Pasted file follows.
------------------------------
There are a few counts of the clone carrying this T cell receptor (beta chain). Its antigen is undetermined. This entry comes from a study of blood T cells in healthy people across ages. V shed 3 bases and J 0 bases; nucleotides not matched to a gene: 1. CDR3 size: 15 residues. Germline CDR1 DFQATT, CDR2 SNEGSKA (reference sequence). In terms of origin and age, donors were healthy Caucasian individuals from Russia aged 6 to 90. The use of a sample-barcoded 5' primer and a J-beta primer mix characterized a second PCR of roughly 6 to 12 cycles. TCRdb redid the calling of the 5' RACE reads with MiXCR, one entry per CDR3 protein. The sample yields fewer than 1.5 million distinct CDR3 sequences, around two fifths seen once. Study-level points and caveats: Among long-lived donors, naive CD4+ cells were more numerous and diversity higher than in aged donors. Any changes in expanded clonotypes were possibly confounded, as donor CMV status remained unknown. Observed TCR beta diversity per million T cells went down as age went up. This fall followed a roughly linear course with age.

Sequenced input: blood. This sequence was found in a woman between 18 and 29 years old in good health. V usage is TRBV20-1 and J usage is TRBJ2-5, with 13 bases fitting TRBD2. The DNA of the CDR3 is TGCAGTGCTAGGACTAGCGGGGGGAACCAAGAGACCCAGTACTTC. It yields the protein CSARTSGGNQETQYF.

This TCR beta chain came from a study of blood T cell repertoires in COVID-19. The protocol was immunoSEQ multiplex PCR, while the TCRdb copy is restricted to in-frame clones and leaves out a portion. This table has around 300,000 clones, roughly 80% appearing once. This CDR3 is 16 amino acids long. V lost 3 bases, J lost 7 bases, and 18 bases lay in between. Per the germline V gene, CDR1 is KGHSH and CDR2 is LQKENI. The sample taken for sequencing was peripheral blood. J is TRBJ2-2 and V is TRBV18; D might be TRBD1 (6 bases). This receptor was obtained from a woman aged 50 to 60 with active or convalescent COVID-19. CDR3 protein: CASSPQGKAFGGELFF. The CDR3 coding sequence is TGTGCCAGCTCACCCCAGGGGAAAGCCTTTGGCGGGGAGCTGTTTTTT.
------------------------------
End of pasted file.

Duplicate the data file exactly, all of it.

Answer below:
There are a few counts of the clone carrying this T cell receptor (beta chain). Its antigen is undetermined. This entry comes from a study of blood T cells in healthy people across ages. V shed 3 bases and J 0 bases; nucleotides not matched to a gene: 1. CDR3 size: 15 residues. Germline CDR1 DFQATT, CDR2 SNEGSKA (reference sequence). In terms of origin and age, donors were healthy Caucasian individuals from Russia aged 6 to 90. The use of a sample-barcoded 5' primer and a J-beta primer mix characterized a second PCR of roughly 6 to 12 cycles. TCRdb redid the calling of the 5' RACE reads with MiXCR, one entry per CDR3 protein. The sample yields fewer than 1.5 million distinct CDR3 sequences, around two fifths seen once. Study-level points and caveats: Among long-lived donors, naive CD4+ cells were more numerous and diversity higher than in aged donors. Any changes in expanded clonotypes were possibly confounded, as donor CMV status remained unknown. Observed TCR beta diversity per million T cells went down as age went up. This fall followed a roughly linear course with age.

Sequenced input: blood. This sequence was found in a woman between 18 and 29 years old in good health. V usage is TRBV20-1 and J usage is TRBJ2-5, with 13 bases fitting TRBD2. The DNA of the CDR3 is TGCAGTGCTAGGACTAGCGGGGGGAACCAAGAGACCCAGTACTTC. It yields the protein CSARTSGGNQETQYF.

This TCR beta chain came from a study of blood T cell repertoires in COVID-19. The protocol was immunoSEQ multiplex PCR, while the TCRdb copy is restricted to in-frame clones and leaves out a portion. This table has around 300,000 clones, roughly 80% appearing once. This CDR3 is 16 amino acids long. V lost 3 bases, J lost 7 bases, and 18 bases lay in between. Per the germline V gene, CDR1 is KGHSH and CDR2 is LQKENI. The sample taken for sequencing was peripheral blood. J is TRBJ2-2 and V is TRBV18; D might be TRBD1 (6 bases). This receptor was obtained from a woman aged 50 to 60 with active or convalescent COVID-19. CDR3 protein: CASSPQGKAFGGELFF. The CDR3 coding sequence is TGTGCCAGCTCACCCCAGGGGAAAGCCTTTGGCGGGGAGCTGTTTTTT.